Kurt Elling at Symphony Center

n A profile of a Rockford native and Grammy Award Winner

On Saturday, Aug. 23, Chicago got a little taste of Rockford at the Symphony Center when Kurt Elling performed with Stefon Harris and the Laurence Hobgood Trio. Opening act was a performance by Andy Bey on vocals and piano, with Paul Meyers (guitar), Kiyoshi Kitagawa (bass) and Vito Lesczak (drums). Unfortunately, when the announcer welcomed Elling to the stage, he called out “Welcome Chicago’s own, Mr. Kurt Elling!” and our group’s shouts of “Go, Rockford!” were drowned out by the room’s resounding applauds and hoots. I was hoping that Elling might comment on his original background a little, but no such luck.

Well, if Rockford doesn’t appreciate their native star, Chicago certainly does. Elling’s songs elicited enthusiastic accolades from every audience member, and it cannot be denied that the man has a meaty and moving voice. Although straying a little from traditional jazz vocals and moving more toward slightly New Age-poetic stuff, his scat was as amazing as ever.

At times, however, his lyrics and intonation verged on a William Shatner parody as he kept referring to the “freeing of minds, baby” and waggling his hands around and other such beatnik clichés. A few audience members giggled uncontrollably during such performances.

However, his vocal control and growling melodic style definitely recompensed those listeners. Elling also sang Grover Washington’s great hit “In The Winelight” and surprisingly enough, The Association’s “Never My Love,” adding to the many dimensions and versatility of his performance.

Many times, Elling took his solo as all other musicians strive to do, in extended improvisation and poignant enunciation. To some, his work sounded like “just practicing” as one audience member commented, but to this listener, his break down was the highlight of the concert.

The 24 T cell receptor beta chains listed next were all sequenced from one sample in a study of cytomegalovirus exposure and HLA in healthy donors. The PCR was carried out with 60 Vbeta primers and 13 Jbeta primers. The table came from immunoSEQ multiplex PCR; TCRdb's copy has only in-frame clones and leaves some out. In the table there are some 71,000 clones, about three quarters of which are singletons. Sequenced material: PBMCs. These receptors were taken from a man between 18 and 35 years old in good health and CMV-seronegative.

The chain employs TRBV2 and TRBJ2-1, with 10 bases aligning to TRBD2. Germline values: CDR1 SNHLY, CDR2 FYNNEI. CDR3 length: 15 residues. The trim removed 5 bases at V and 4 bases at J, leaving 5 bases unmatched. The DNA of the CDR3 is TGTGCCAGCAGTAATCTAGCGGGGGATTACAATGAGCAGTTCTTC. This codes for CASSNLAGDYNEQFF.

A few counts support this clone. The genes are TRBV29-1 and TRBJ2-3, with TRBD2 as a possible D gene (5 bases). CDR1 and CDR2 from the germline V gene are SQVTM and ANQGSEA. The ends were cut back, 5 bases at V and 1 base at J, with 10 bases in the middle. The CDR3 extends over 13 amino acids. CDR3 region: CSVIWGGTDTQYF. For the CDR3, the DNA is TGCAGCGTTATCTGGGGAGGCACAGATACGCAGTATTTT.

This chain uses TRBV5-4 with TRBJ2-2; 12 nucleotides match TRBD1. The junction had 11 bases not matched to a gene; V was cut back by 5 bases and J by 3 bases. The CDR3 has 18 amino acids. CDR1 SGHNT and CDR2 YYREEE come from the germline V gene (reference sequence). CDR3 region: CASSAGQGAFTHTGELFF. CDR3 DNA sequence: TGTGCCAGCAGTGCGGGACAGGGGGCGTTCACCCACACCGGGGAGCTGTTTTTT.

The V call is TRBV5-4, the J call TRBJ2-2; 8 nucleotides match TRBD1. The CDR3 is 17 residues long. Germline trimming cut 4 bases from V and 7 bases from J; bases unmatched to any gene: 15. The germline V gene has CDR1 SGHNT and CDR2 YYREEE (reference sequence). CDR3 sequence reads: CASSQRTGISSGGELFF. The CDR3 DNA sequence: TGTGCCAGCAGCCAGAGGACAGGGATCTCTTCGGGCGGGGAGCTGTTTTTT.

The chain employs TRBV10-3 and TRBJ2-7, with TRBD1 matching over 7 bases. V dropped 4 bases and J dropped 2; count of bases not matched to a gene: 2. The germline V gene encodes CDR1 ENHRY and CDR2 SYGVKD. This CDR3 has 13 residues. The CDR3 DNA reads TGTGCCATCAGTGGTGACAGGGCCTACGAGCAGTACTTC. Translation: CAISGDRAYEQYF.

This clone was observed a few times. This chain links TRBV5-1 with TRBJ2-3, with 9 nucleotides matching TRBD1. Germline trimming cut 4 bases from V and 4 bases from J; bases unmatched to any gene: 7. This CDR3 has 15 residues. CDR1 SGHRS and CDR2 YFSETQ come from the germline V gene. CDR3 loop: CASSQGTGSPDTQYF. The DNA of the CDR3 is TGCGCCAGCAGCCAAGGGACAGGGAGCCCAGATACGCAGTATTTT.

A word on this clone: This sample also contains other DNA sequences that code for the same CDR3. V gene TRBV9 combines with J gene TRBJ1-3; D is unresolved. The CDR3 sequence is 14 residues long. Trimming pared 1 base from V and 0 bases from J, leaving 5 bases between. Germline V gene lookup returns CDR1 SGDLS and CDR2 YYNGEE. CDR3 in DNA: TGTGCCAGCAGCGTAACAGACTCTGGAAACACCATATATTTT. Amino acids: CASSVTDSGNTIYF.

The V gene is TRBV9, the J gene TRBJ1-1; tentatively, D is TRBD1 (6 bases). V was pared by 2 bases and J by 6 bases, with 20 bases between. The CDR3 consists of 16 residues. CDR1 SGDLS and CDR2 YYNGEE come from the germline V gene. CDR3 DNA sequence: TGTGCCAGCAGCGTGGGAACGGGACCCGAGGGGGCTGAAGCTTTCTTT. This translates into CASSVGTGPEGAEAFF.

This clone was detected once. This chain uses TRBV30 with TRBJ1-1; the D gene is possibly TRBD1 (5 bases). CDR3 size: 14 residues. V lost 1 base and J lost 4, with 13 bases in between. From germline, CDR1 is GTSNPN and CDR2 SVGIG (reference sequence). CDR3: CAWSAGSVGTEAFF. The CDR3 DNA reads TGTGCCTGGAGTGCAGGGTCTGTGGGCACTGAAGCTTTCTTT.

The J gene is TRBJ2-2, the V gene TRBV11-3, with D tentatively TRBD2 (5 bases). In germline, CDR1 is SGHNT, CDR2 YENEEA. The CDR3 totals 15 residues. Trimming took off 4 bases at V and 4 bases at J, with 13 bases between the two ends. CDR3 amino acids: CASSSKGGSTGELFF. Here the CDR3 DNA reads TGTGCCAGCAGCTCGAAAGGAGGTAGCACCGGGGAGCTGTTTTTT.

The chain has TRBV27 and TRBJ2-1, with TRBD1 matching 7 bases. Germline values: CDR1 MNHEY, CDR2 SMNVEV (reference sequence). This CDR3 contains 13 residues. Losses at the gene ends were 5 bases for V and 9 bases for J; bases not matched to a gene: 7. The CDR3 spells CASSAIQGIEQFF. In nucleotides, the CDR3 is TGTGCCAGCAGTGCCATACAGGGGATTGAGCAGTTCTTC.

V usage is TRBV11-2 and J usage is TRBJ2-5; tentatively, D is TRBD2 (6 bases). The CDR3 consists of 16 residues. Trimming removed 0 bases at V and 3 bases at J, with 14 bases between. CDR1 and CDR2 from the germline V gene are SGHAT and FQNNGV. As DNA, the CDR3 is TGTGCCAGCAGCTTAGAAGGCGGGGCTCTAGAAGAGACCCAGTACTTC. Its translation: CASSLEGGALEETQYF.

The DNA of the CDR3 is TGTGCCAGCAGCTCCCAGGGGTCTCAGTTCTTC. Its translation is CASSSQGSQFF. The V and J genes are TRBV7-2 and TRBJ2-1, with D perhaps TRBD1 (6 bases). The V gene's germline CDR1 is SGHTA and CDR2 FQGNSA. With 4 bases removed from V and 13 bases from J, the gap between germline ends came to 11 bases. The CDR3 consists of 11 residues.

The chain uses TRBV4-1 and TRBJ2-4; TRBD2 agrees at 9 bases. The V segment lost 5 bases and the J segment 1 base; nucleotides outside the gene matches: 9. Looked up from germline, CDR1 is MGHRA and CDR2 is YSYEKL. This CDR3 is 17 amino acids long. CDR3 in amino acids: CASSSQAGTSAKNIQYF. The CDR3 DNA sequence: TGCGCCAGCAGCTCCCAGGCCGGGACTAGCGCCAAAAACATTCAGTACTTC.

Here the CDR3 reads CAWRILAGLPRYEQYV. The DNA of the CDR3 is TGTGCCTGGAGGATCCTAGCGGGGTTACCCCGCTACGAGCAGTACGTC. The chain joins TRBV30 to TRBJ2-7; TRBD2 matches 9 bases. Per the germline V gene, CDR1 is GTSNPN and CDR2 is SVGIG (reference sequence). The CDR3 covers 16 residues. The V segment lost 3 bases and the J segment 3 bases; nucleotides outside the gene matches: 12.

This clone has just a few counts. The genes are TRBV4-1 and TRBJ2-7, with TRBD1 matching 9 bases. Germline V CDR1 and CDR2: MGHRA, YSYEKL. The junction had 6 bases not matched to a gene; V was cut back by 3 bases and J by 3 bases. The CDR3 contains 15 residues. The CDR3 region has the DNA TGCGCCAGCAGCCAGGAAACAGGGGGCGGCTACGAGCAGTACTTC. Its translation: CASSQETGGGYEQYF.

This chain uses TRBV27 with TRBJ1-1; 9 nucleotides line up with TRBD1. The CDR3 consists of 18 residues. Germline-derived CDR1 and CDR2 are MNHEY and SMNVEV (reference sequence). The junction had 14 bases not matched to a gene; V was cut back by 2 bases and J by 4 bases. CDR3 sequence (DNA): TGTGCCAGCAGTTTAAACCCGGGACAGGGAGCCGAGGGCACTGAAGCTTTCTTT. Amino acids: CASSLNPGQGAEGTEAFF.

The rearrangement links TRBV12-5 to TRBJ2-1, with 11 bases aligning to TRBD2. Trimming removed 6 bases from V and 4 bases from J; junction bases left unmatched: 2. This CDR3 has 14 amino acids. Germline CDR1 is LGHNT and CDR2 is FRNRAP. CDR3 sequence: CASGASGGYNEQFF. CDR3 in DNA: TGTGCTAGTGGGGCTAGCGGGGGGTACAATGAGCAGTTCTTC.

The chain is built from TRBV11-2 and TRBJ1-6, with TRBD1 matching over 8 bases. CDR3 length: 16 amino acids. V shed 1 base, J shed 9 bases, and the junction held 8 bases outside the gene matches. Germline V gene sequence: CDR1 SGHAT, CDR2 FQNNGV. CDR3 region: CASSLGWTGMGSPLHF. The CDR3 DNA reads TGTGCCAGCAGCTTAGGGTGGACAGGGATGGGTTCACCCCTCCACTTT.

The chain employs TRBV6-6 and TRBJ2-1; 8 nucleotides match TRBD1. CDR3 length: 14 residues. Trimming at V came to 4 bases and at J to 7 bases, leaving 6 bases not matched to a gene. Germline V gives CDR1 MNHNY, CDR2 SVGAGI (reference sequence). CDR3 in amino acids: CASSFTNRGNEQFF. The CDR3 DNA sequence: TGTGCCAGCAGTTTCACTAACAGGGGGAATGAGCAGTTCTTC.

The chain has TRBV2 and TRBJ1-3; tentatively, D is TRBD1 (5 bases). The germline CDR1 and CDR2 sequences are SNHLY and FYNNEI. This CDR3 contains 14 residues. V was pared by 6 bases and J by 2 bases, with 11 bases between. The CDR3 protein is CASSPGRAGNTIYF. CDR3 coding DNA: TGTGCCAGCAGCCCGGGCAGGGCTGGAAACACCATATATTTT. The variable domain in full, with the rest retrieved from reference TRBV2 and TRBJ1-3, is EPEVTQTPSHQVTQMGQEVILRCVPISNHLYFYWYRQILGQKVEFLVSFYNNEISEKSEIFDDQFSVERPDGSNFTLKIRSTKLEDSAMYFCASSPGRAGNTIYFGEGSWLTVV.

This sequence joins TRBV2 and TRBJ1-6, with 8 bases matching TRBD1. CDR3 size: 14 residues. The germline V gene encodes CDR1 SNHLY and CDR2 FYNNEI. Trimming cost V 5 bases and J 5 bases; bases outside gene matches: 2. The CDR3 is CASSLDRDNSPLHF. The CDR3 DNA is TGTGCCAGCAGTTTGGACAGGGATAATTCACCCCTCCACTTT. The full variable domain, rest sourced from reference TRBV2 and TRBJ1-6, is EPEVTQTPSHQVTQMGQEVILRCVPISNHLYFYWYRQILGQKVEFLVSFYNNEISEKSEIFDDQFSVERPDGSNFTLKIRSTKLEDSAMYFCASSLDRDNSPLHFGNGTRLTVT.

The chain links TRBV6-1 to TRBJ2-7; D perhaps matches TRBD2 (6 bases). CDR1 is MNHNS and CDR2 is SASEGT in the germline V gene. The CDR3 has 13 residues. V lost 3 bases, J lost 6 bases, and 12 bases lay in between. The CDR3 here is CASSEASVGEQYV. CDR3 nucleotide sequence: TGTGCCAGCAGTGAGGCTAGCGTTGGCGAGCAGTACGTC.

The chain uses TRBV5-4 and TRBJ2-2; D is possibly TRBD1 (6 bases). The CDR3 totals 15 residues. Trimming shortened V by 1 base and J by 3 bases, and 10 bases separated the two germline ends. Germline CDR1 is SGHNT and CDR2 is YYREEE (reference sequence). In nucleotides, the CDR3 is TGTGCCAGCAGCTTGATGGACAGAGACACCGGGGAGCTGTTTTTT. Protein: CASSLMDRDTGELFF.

Elling manipulated not only his vocal cords but also the microphone, cupping his hands around the head while vibrating his throat, with the end result being the sound of a multi-chromatic didgeridoo. In contrast, he also scatted with precise and careful eloquence, melodic and tasteful. When he eventually took a breath and ended his piece, the entire Symphony Center sent up a resounding sigh of admiration and pleasure in his performance.

Elling performed the concert to promote his latest album, Man in the Air, which is a tribute to and musical description of saxophonist Wayne Shorter. Shorter’s influence was cited by Elling at his performance, and the song “Man in the Air” made a lot more sense after he described the inspiration derived from the musical wizard.

Elling has put lyrics to music by some of the most challenging songs by the most well-respected jazz musicians in the 20th century. Herbie Hancock (before he sold violins on QVC), John Coltrane, Shorter, and Pat Metheny have all made compositions that are now on Elling’s singing repertoire. He has also performed with some of the best, accompanied by Paul Wertico, Stefon Harris and Brad Wheeler on the album, as well as the Laurence Hobgood trio. Harris was featured at the performance, and his work on the marimba was as good and fresh as Elling hailed it.

The audience was prepared for an evening of vocal jazz with an opening performance by Andy Bey. His voice, as the announcer commented that night, is one that you won’t forget. Rich, smooth and subtle, Bey sang standards and originals that made the outside world shut down while we were listening to him. He had some weird breathing going in between the notes—sort of like an emphysema cough—which distracted listeners momentarily until he continued singing, but that was the only complaint I had. His presence was impressive, and he carried an air of calmness and confidence that filled the Symphony hall and emphasized the effect of his music.

Both Elling and Bey, highlighted by the traditional as opposed to the newer sounds, gave a performance that will not be forgotten by Chicagoans. Although nobody there knew it, Elling “done us proud” here in Rockford, and that was good enough for me. Who cares if they think he’s a Chicago star? I know, he knows and everyone else here knows that he was bred in this big little city that we call home. He’s more famous there, anyway.

Pick up a copy of Man in the Air, and enjoy yet another result of a native that this town has pushed out into the world.

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